Alexandria's founded by Alexander

Alexandria's founded by Alexander the Great (by year BC): 334 Alexandria in Troia (Turkey) - 333 Alexandria at Issus/Alexandrette (Iskenderun, Turkey) - 332 Alexandria of Caria/by the Latmos (Alinda, Turkey) - 331 Alexandria Mygdoniae - 331 Alexandria (Egypt) - 330 Alexandria of the Prophthasia/in Dragiana/Phrada (Farah, Afghanistan) - 330 Alexandria in Areia (Herat, Afghanistan) - 330 Alexandria in Arachosia (Kandahar, Afghanistan) - 330 Alexandria in Caucasus (Begram, Afghanistan) - 329 Alexandria of the Paropanisades (Ghazni, Afghanistan) - 329 Alexandria Eschate or Ultima (Khodjend, Tajikistan) - 329 Alexandria on the Oxus (Ai-Khanoum, Afghanistan) - 329 Alexandria in Margiana (Merv, Turkmenistan) - 326 Alexandria Nicaea (on the Hydaspes, India) - 326 Alexandria Bucephala (on the Hydaspes, India) - 325 Alexandria Sogdia - 325 Alexandria Rambacia (Bela, Pakistan) - 325 Alexandria Oreitide - 325 Alexandria in Opiene (confluence of Indus & Acesines, India) - 325 Alexandria on the Indus - 325 Alexandria Xylinepolis (Patala, India) - 325 Alexandria in Carminia (Gulashkird, Iran) - 324 Alexandria-on-the-Tigris/Antiochia-in-Susiana/Charax (Spasinou Charax on the Tigris, Iraq) - ?Alexandria of Carmahle? (Kahnu)

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Thursday, December 25, 2014

An update on the Terrace Houses of Ephesus

Truly something for puzzle-aficionados! Roll up your sleeves and dig in the bunch of 120,000 shards to recreate an ancient mosaic floor. So far, archeologists have successfully fitted together 50,000 pieces in four years, an ambitious and challenging project since they don’t know what the ultimate picture is supposed to look like! On average, the team can assemble 50 to 60 pieces a day but on a lucky day they may assemble as much as 200 pieces. If you don’t fancy investing your energy in this time-consuming guesswork, you still can look over the shoulder of these courageous people while visiting the so-called Terrace Houses when you are in Ephesus (see also my previous article: Ephesus and its terrace houses).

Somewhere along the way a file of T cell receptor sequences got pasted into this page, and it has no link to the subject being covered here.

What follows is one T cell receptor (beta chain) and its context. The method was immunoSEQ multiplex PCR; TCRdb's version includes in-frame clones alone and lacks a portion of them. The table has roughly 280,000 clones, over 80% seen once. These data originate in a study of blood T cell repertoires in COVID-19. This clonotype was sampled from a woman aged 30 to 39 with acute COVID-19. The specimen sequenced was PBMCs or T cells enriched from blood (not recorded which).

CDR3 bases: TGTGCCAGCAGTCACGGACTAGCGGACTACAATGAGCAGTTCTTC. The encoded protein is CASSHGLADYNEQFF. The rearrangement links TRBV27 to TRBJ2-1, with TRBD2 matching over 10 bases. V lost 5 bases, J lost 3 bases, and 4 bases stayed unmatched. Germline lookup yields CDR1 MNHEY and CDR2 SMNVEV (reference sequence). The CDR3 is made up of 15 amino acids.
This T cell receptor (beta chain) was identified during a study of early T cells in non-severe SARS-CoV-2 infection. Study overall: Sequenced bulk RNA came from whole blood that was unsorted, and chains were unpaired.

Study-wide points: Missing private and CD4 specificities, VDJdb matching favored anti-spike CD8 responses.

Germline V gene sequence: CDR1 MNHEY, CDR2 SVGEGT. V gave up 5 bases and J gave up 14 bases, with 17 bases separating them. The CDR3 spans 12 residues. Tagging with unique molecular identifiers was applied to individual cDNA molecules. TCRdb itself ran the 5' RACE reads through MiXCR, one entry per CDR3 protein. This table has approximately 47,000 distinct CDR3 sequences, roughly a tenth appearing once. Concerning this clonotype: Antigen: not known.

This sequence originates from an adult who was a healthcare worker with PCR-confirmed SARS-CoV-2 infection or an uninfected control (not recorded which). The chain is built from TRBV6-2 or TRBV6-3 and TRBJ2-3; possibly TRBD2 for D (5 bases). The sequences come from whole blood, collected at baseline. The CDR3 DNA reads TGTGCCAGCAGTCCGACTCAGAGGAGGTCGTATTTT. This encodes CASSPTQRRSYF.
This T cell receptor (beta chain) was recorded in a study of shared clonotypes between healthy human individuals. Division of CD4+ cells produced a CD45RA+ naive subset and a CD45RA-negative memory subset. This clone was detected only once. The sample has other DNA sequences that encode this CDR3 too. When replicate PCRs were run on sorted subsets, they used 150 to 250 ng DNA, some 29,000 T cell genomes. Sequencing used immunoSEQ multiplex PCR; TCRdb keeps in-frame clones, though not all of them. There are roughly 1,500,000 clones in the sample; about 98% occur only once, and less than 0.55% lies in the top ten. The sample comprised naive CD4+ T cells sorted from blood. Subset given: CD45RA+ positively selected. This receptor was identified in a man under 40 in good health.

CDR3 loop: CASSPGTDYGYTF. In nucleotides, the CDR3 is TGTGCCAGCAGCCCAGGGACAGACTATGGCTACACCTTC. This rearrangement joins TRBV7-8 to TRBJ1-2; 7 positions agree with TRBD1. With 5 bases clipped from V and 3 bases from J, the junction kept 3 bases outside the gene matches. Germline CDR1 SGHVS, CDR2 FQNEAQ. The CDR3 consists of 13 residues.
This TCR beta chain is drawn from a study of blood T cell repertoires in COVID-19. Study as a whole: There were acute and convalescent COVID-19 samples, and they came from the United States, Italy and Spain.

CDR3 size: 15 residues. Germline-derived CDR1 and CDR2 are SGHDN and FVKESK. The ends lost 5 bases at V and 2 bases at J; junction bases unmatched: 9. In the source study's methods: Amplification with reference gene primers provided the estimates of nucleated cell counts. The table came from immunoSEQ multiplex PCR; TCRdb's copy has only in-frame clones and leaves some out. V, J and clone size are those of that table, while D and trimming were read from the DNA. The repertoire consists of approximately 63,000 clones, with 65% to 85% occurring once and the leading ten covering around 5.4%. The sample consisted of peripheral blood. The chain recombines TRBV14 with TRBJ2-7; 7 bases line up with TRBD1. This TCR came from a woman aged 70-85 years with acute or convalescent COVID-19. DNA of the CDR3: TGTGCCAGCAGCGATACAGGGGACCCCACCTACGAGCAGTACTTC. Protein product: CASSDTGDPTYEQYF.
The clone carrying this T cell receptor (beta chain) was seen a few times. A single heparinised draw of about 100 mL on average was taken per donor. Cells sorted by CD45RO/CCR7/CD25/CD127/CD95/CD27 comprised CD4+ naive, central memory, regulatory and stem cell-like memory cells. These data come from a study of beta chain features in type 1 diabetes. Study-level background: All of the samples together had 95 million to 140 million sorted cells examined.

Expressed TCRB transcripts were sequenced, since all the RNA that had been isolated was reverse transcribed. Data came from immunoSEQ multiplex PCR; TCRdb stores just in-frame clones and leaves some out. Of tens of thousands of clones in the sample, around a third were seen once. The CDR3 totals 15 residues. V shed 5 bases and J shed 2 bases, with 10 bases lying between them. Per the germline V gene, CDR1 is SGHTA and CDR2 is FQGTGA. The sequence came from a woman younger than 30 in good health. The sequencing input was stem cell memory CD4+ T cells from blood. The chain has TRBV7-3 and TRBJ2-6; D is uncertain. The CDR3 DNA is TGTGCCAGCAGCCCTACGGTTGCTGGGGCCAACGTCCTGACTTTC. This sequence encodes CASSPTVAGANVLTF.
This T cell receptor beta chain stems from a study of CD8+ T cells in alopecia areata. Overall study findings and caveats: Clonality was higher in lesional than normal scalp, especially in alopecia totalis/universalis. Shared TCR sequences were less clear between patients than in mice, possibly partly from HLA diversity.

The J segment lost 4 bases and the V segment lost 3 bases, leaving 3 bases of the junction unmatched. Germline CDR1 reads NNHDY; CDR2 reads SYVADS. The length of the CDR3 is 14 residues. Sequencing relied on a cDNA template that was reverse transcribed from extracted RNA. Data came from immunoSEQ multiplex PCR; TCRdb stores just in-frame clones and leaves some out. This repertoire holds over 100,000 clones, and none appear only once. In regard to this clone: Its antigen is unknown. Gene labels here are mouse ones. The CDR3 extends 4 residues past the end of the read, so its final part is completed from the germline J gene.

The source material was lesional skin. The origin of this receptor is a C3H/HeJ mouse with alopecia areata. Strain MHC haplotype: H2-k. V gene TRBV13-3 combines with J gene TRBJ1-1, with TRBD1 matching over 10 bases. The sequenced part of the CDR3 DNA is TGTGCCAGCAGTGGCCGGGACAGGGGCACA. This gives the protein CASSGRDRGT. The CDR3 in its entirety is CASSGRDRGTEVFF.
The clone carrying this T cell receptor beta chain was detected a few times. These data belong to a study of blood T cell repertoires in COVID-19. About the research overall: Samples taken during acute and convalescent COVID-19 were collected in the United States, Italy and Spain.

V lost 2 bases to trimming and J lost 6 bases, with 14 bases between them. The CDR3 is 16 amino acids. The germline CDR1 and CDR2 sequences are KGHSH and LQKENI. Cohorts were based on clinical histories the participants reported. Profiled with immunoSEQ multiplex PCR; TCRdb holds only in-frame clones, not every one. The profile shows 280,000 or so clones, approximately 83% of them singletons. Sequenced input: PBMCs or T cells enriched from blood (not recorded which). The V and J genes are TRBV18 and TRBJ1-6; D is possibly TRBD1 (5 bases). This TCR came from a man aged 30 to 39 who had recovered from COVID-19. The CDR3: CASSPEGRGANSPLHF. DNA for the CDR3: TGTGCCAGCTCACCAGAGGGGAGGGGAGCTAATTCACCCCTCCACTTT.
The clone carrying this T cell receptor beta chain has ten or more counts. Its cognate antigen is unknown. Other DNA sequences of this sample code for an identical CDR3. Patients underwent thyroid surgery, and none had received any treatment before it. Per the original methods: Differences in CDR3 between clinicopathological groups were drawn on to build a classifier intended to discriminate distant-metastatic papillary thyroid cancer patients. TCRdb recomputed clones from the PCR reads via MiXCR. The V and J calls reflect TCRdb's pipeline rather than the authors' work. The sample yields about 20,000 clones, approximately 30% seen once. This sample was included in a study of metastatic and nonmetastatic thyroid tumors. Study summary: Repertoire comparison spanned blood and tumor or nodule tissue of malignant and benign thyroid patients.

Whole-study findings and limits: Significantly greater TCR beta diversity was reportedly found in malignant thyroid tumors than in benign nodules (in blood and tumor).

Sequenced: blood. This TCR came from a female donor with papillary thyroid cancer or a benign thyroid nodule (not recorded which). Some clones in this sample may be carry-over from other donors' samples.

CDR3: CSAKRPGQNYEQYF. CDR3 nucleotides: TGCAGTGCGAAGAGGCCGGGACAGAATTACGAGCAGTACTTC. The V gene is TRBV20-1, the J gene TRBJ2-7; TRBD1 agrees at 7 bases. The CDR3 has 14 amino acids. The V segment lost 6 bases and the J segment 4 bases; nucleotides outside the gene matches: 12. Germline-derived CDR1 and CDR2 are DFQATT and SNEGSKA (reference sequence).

The luxury of these villas has nothing to envy to the modern rich and famous. The brilliantly decorated walls and floors are only part of the amenities, for these Romans from the first centuries AD were familiar with floor heating and cooling through cold water channels; the ceilings were decorated with gold leaves and marbles from fifty different quarries were used.

While at first the archeologists were able to distinct two villas, they now know that one of them belonged to Flavius Furius Aptus, probably a priest at the Temple of Dionysus. His most splendid room was his dining room with a pool in the middle, famous for its floor mosaics and wall paintings where he received his guests. After repeated earthquakes the building collapsed leaving the 120,000 shards of marble for us to sweep up and put back into place.

Meanwhile the painted walls of the Terrace Houses are undergoing a thorough cleanup in the hope to give us a glimpse of their original glory. After the initial restoration, archeologists are now working with a new process using the latest technology. This year alone 120 m2 spread over eight rooms were strengthened and cleaned with these special chemicals. They aim at recreating the decoration with small touches without interfering with the paintings themselves.


I find it most unfortunate that many trips to Ephesus do not include a visit to these Terrace Houses. A separate entrance fee (well-worth the hidden beauty) is being charged and tour operators tend to rush their customers down through the Curetus Street without stopping at these remarkable rooms. What a shame!

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